...there were 21 branches (sakhas?) previously (originaly?)...

    In the example, there are 10 mandalas with 1028 hymns (suktas).
    So, what are this branches, sakhas?
     
  10. Agnideva

    Agnideva Member

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    Namaste Marb,

    The term shakha means branch and indicates a recension. In ancient times, the Vedic Samhitas were held, preserved and propagated by extended families of priests. Each extended family had its own recension. The content of the various recensions was not different. However, the order of the written matter, the arrangement of the hymns, and the emphasis on which parts are considered most important was different among them. Many of these recensions have been lost over time. For the Rigveda, there are two surviving recensions: the Shakala and Bashakala. The Aitareya Brahmana, Aranyaka and Upanishad comes from the Shakala recension of the Rigveda, while the Kaushitaki Brahmana, Aranyaka and Upanishad comes from the Bashakala recension.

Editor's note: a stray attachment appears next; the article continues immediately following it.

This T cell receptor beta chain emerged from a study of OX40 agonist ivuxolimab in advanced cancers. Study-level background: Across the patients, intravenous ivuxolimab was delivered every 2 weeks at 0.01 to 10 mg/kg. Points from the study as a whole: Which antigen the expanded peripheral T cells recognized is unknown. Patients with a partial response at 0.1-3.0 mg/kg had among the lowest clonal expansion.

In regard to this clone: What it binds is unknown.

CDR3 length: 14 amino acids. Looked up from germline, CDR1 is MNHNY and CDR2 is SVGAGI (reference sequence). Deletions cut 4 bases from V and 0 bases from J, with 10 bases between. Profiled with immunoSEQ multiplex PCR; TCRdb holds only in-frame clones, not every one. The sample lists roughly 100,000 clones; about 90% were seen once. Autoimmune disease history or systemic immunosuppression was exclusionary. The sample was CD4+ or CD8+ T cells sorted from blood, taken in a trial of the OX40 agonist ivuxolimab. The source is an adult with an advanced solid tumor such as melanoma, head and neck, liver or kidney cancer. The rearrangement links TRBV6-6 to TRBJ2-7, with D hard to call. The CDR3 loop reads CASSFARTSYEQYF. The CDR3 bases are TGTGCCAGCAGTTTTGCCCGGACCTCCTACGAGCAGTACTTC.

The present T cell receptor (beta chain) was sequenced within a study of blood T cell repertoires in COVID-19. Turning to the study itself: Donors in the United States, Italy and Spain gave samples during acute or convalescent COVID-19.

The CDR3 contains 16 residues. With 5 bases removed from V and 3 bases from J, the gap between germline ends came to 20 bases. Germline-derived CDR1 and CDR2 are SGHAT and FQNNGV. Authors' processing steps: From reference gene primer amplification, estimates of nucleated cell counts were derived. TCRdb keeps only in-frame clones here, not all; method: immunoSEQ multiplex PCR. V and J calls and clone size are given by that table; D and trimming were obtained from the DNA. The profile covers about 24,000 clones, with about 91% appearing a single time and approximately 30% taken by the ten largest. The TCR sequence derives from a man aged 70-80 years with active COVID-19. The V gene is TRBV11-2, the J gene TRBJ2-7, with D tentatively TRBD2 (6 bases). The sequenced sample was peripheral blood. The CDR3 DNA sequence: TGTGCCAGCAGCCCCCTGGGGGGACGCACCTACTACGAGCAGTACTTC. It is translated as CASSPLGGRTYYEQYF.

OM Shanti,
    A.